Giving Youth a Voice

Over the decades, Auburn Youth Centre has been persistent in seeking youth input for the planning of their own activities, and has focused on encouraging youth agency, so that young people can instigate change and make their own decisions about things which affect them.

In 1996 the Parramatta Advertiser conducted an interview with youth from AYC. Reporter Sonia Milohanic was puzzled in that she seemed to have ‘hit a brick wall’ in asking for their input. The four youth from AYC ‘appeared to have little idea what they wanted in their district, what it was like to grow up surrounded by different cultures, or what aspirations they had for the future’[1].

‘Or was it that no one had ever really asked them before? When given a voice they didn’t seem to know quite what to do with it’, she wrote. AYC coordinator Al Bingham said that this was definitely the case and that the AYC was working to overcome this silence. Not only were youth encouraged to have their say in the regular and holiday offer of AYC, but special initiatives, including the Youth Entertainment Crew and the Youth Council were supported by the AYC to give youth a voice.

 

Youth Council:

In 1993 Garry Hancock, coordinator of AYC, announced his intention so set up a Youth Council where young people would be given a platform to speak up about and address youth issues. It was intended to give young people a united voice to be able to instigate more effective change and lobby the council with a united front[2]. Unfortunately, at that point in time, the council was not able to come into fruition. Garry couldn’t seem to garner enough youth interest in the council. He announced ‘in the pipeline is an Auburn Youth Council to look at broader issues affecting young people in the Auburn area. We don’t appear to be able to get enough young people interested in joining the Youth Council’[3]. He suggested that this was because youth either didn’t know about the resources available to them, were too afraid to use them, were too lazy to find out what was available, didn’t know how to access services, or faced cultural barriers to accessing them[4]. The youth council would give them a chance to speak out.

In 1995, the Auburn Council tried to establish a Youth Council, which was also unable to attract the necessary support[5].

In 2000, the Auburn Council put forward an idea for the Auburn Youth Advisory Committee. It was to be coordinated solely by youth aged 12-24, with youth workers invited to attend meetings as observers[6]. The first meeting brought in a healthy crowd who had many bright ideas, including regular community events, a basketball competition and more drop-in services[7]. Newspaper reports say that the AYAC was a joint venture between the AYC and Auburn Council. William Costis, Council Community Development Worker, clarified that it was initiated by the council but had become a partnership between the AYC and the local community[8]. Nevertheless, the Auburn Youth Centre played a key role in supporting and facilitating the AYAC, often hosting their regular meetings at its premises. The AYAC organised a Youth Forum in 2000, encouraging youth to put forward their ideas on issues which were important to them:substance abuse, media perceptions of youth, racism, peer pressure and, most of all, boredom [9].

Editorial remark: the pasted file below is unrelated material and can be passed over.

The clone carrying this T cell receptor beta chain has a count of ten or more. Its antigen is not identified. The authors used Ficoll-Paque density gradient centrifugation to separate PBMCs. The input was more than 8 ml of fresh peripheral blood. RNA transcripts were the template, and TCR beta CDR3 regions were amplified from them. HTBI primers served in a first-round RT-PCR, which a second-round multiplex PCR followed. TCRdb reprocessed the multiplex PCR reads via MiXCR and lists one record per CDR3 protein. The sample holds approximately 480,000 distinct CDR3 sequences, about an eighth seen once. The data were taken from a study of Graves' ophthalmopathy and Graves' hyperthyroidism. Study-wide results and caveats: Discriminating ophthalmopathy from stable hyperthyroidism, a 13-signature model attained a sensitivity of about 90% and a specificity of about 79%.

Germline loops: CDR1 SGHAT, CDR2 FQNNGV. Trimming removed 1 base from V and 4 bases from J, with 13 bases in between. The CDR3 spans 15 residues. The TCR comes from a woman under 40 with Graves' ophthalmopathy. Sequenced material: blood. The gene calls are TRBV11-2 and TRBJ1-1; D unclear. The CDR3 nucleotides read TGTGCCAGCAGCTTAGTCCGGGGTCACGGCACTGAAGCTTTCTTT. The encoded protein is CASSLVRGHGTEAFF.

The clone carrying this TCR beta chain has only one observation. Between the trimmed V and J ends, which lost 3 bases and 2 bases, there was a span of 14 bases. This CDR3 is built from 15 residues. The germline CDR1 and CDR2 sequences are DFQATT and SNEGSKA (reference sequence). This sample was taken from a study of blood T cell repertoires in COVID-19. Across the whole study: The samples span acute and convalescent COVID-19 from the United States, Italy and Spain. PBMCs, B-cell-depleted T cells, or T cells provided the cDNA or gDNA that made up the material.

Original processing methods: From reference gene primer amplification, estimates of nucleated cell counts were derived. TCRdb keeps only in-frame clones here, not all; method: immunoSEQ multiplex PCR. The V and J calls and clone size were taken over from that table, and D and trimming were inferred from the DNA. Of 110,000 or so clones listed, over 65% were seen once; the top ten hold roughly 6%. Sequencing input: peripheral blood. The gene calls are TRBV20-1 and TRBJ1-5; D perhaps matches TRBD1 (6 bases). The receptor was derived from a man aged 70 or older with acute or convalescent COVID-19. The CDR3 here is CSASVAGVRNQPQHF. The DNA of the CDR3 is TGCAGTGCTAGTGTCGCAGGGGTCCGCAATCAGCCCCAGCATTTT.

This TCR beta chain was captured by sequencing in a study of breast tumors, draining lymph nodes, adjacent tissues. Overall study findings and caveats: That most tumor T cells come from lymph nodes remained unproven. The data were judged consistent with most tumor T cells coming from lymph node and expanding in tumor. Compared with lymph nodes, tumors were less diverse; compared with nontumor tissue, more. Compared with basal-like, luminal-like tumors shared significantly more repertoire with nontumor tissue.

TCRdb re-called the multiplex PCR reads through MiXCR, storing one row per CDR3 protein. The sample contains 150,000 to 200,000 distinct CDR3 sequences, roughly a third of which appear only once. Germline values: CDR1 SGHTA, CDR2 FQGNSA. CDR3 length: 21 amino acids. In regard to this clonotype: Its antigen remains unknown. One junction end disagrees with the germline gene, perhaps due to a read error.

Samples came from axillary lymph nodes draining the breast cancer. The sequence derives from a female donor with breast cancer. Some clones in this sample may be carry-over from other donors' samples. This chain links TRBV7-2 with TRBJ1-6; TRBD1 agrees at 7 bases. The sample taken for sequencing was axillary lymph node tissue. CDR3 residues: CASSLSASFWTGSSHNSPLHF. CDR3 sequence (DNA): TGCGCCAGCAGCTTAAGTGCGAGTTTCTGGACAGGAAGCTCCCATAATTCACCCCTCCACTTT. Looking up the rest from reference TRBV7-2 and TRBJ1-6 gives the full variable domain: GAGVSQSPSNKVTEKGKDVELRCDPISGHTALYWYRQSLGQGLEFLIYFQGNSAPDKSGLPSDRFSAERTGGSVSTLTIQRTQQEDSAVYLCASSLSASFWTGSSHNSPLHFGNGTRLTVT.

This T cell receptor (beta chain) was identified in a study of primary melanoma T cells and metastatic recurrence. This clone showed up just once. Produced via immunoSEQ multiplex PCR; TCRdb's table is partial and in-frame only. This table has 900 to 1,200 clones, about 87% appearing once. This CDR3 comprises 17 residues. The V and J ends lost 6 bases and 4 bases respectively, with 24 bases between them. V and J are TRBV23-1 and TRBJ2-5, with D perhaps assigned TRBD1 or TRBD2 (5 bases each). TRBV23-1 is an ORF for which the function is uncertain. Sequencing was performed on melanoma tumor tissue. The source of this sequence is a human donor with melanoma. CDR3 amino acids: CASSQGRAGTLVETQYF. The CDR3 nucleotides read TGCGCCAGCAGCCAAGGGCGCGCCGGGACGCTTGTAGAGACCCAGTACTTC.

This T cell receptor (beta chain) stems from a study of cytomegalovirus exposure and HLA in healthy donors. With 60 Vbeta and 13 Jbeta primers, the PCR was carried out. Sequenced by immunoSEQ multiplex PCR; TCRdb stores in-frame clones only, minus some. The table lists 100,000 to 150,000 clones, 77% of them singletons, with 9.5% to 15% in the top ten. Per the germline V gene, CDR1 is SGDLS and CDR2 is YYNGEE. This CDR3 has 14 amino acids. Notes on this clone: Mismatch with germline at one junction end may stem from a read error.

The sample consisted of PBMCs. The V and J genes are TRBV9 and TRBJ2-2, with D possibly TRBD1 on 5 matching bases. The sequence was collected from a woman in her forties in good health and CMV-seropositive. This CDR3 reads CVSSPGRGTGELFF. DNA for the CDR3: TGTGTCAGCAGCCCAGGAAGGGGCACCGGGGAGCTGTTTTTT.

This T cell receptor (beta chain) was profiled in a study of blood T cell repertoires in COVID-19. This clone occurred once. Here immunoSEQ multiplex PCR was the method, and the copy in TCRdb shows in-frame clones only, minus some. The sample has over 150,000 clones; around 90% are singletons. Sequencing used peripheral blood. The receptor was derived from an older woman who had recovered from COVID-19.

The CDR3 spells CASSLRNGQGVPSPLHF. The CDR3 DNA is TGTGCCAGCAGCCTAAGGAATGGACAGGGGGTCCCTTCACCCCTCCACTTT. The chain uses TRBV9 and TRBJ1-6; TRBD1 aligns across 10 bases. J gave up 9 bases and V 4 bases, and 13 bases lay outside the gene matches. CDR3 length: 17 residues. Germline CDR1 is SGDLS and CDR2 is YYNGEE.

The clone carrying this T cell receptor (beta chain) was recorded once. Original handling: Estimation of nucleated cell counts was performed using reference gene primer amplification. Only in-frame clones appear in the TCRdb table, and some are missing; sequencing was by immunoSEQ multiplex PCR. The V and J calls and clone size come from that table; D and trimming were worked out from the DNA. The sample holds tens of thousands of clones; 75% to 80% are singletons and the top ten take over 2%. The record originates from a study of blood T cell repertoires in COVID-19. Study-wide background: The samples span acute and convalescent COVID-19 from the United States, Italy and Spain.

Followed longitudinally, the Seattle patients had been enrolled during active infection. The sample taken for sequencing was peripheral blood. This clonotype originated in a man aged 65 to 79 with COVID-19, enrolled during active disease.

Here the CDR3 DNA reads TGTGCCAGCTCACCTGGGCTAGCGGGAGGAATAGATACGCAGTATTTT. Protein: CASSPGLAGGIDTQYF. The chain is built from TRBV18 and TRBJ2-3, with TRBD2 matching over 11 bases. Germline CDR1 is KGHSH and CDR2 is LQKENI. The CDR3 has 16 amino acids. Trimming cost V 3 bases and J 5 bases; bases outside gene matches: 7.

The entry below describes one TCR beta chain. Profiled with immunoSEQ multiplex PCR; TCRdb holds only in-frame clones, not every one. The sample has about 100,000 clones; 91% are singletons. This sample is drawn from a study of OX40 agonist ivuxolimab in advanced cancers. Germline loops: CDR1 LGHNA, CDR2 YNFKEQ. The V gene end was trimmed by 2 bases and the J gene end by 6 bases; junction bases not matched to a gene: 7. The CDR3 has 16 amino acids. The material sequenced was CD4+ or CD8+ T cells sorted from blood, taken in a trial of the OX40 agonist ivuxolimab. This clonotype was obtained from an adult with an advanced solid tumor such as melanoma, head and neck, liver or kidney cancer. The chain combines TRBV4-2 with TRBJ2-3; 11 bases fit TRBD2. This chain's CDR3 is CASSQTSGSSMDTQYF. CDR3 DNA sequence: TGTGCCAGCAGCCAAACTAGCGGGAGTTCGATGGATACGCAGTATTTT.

Article from Auburn Review, 5th April 2005, p. 7.
Article from Auburn Review, 5th April 2005, p. 7.

Youth Entertainment Crew:

The Youth Entertainment Crew (YEC) was a joint initiative between the Lidcombe Salvation Army Youth Centre and the Auburn Youth Resource Centre, which aimed to give local youth a say in the planning and organisation of social and entertainment activities. It was formed in January of 1986 in response to high demand from local youth for under 18s discos. Grant Howard of Lidcombe Salvation Army Youth Centre explained that the YEC was formed because there was very little affordable entertainment available for under-18s in the area[10].

Given that neither the AYRC nor the SAYC had suitable premises at the time, the very first disco organised by the YEC was held in Lidcombe Scout Hall. It was a ‘resounding success and shows an obvious need for a community based youth centre’ [11].

Tony Lee Colley breakdacing at the YEC Disco. Photograph found in Auburn Review, 26th March 1986, p. 8.
Tony Lee Colley breakdacing at the YEC Disco. Photograph found in Auburn Review, 26th March 1986, p. 8.

 

From left to right: Kylee Thompson, Shane Niansen, Milisha See, Michelle Dean, Lesa Anlezart and Cathy Curky at the YEC disco. Photograph found in Auburn Review, 26th March 1986, p. 8.
From left to right: Kylee Thompson, Shane Niansen, Milisha See, Michelle Dean, Lesa Anlezart and Cathy Curky at the YEC disco. Photograph found in Auburn Review, 26th March 1986, p. 8.

Michelle Burgemeister of the Auburn Youth Resource Centre said that the ‘YEC has given these young people the opportunity to have a real say in what they want, to have a good time and learn some valuable skills in organising and cooperating’[12].

 

 

[1] Parramatta Advertiser, May 22, 1996, p. 10.

[2] Auburn Review, April 21, 1993, p. 1.

[3] Auburn Review, September 1, 1993, p. 3.

[4] Auburn Review, September 1, 1993, p. 3.

[5] Auburn Review, July 26, 1995, p. 2.

[6] Auburn Review, March 8, 2000, p. 8.

[7] Auburn Review, March 29, 2000, p. 3.

[8] Auburn Review, November 15, 2000, p. 10.

[9] Auburn Review, June 28, 2000, p. 3.

[10] Auburn Review, March 26, 1986, p. 8.

[11] Auburn Review, April 9, 1986, p. 1.

[12] Auburn Review, December 3, 1986, p. 5.